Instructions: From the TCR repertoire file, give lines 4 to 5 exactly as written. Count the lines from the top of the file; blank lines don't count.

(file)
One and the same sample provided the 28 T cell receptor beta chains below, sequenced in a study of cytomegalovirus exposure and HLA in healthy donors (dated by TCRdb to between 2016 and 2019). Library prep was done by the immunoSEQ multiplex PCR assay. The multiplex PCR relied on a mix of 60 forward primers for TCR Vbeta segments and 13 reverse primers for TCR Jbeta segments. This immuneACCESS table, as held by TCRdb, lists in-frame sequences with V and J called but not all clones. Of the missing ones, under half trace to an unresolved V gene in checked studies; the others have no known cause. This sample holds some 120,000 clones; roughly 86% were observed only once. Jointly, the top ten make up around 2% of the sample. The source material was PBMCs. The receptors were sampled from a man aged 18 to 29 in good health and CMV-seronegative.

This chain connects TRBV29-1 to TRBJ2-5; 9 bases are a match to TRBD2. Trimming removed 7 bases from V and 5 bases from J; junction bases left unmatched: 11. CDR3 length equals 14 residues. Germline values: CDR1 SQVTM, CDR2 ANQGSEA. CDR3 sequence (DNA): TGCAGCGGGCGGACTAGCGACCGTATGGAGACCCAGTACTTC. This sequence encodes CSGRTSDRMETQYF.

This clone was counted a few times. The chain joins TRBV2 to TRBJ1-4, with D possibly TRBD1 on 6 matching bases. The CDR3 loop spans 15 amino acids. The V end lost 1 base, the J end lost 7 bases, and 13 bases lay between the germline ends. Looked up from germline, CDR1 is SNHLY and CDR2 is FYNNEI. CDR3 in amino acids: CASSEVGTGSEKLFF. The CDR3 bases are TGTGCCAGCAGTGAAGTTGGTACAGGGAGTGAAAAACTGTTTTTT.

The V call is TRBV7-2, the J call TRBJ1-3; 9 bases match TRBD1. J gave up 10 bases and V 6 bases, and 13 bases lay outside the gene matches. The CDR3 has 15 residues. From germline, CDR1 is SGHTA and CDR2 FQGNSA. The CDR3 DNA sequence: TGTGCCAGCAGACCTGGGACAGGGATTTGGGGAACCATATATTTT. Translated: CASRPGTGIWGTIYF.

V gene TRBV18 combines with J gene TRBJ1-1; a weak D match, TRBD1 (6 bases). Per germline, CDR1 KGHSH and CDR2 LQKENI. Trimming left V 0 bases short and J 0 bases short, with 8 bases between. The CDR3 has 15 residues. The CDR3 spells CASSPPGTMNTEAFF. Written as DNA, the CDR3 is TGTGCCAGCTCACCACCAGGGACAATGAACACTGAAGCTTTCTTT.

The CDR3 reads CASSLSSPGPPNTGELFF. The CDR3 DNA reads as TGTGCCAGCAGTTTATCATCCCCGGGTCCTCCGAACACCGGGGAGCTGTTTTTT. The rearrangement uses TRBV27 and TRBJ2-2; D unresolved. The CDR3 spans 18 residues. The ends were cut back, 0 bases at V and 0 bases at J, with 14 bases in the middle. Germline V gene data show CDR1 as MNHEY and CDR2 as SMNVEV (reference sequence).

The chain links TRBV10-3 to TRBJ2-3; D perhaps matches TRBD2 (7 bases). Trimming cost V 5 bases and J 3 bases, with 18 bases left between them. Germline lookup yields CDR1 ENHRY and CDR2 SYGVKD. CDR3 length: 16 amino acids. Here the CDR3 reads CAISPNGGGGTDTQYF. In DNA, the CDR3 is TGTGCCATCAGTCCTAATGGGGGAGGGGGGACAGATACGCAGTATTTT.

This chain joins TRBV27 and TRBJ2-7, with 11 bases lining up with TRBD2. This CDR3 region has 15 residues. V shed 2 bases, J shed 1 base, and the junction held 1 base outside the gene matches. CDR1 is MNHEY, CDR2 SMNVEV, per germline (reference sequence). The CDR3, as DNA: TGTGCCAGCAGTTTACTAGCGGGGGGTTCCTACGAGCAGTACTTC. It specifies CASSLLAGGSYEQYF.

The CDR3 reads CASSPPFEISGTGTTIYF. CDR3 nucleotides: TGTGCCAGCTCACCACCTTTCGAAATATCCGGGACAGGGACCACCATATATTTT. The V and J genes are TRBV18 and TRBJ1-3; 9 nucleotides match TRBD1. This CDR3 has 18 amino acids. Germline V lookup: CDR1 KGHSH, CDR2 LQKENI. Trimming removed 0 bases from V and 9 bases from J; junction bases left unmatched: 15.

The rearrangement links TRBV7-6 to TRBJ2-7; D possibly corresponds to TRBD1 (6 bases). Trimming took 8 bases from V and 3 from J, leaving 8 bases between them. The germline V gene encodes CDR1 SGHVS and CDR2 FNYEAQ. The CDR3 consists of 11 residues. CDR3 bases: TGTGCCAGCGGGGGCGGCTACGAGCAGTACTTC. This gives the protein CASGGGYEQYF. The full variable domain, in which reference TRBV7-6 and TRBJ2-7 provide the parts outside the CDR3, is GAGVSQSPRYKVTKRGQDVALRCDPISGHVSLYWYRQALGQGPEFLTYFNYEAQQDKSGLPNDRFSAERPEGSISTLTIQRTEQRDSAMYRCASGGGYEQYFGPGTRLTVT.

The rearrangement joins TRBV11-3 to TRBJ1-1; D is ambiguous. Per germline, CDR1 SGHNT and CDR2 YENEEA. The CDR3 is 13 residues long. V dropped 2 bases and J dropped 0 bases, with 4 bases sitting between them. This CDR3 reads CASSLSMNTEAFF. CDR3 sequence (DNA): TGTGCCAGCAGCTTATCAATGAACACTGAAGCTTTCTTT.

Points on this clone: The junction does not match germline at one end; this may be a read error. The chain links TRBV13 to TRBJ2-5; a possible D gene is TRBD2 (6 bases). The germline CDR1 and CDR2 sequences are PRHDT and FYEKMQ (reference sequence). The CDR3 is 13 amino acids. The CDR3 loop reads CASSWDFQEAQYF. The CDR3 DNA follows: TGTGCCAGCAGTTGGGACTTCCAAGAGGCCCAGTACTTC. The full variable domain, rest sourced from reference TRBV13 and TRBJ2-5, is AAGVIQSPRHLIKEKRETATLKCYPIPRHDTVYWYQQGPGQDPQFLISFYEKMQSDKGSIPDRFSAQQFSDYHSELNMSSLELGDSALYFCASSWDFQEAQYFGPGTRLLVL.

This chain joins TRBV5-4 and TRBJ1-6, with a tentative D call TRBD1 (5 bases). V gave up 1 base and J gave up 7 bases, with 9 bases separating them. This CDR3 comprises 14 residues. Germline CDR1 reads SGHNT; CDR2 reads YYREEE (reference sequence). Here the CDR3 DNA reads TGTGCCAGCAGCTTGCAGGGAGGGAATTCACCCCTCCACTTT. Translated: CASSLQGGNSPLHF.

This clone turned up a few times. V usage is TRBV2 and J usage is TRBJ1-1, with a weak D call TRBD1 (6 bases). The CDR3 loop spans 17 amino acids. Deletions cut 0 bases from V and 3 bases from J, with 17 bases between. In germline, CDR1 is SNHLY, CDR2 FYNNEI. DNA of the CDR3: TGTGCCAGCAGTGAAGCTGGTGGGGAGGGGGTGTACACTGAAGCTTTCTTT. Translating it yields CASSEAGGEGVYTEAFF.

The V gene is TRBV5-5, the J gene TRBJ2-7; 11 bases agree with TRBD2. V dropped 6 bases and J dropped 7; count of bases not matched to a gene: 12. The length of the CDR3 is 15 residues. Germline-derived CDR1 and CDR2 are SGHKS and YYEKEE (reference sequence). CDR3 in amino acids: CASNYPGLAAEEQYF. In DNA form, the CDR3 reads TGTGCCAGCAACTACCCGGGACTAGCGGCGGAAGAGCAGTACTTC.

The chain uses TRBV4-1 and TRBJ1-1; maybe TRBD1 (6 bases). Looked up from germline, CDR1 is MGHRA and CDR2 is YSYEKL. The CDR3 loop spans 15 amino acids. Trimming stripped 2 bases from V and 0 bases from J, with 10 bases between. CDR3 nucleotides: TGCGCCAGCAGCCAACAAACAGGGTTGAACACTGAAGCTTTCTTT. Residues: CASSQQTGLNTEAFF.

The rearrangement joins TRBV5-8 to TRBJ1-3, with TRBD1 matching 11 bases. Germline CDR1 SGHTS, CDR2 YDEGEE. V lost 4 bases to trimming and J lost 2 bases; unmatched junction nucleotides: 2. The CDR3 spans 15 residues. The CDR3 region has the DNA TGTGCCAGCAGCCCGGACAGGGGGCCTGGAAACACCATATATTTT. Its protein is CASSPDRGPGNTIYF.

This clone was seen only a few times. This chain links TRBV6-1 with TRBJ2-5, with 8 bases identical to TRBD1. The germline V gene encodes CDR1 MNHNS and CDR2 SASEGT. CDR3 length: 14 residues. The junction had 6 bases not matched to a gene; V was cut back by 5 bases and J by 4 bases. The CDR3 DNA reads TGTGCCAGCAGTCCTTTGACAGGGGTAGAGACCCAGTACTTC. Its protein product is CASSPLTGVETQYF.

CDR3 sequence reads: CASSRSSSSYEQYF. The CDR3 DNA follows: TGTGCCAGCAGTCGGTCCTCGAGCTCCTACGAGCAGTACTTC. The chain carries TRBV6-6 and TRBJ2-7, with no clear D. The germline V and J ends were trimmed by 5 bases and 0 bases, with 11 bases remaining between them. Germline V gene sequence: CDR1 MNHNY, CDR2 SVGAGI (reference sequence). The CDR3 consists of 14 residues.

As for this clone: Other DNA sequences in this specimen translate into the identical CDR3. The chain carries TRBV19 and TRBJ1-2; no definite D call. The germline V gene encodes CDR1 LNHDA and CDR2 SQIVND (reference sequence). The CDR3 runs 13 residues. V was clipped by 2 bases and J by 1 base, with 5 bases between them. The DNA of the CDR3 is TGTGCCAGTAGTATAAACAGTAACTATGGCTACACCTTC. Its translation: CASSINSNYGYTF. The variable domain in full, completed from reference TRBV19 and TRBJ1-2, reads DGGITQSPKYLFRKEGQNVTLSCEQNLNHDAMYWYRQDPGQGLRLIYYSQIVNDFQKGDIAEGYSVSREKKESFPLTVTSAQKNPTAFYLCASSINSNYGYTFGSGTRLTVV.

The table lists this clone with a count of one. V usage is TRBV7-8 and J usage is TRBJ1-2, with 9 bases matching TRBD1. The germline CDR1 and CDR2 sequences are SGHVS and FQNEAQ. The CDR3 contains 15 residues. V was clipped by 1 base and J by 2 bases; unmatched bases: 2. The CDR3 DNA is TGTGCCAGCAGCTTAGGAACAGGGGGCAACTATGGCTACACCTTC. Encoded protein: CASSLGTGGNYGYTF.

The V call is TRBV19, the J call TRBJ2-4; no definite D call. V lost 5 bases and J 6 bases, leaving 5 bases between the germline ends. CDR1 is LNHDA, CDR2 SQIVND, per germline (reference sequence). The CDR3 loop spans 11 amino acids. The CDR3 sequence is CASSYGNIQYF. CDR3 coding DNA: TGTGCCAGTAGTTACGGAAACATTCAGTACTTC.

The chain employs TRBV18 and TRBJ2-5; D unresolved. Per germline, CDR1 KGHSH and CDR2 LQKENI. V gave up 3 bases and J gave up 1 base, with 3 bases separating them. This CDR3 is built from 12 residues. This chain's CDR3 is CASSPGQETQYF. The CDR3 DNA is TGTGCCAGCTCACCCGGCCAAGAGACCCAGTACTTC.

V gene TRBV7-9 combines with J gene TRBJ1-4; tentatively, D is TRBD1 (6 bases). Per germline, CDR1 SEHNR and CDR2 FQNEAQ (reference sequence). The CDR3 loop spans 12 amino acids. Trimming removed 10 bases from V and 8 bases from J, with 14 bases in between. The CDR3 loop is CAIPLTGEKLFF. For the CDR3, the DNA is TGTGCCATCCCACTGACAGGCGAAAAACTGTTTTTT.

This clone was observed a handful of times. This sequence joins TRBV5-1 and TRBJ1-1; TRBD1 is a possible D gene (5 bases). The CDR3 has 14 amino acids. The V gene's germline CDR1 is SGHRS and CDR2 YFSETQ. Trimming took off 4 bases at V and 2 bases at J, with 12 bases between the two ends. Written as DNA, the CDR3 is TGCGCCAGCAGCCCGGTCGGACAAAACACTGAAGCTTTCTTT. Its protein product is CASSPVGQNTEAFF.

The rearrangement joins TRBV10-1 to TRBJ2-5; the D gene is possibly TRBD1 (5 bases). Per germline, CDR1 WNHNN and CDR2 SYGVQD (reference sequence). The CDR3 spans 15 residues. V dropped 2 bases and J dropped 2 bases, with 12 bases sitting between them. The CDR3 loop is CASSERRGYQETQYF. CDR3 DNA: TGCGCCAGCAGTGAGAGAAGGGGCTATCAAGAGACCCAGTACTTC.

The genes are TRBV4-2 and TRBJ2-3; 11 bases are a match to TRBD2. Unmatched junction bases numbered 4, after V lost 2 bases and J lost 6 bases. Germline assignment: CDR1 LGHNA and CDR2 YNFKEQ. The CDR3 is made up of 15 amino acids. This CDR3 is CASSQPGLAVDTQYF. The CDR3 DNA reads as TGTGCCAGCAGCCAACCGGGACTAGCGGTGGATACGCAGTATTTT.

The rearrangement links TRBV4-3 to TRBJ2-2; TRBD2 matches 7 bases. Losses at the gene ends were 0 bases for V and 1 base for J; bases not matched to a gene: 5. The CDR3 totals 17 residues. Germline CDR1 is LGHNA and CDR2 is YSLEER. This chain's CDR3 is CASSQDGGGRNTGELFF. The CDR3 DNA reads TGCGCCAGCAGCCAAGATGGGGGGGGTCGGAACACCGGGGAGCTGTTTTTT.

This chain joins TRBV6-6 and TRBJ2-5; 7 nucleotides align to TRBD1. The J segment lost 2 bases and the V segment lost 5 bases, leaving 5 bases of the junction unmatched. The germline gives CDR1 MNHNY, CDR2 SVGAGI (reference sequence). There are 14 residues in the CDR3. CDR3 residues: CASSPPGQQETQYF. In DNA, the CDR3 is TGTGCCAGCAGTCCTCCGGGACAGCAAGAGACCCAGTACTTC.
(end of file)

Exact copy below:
The V call is TRBV7-2, the J call TRBJ1-3; 9 bases match TRBD1. J gave up 10 bases and V 6 bases, and 13 bases lay outside the gene matches. The CDR3 has 15 residues. From germline, CDR1 is SGHTA and CDR2 FQGNSA. The CDR3 DNA sequence: TGTGCCAGCAGACCTGGGACAGGGATTTGGGGAACCATATATTTT. Translated: CASRPGTGIWGTIYF.

V gene TRBV18 combines with J gene TRBJ1-1; a weak D match, TRBD1 (6 bases). Per germline, CDR1 KGHSH and CDR2 LQKENI. Trimming left V 0 bases short and J 0 bases short, with 8 bases between. The CDR3 has 15 residues. The CDR3 spells CASSPPGTMNTEAFF. Written as DNA, the CDR3 is TGTGCCAGCTCACCACCAGGGACAATGAACACTGAAGCTTTCTTT.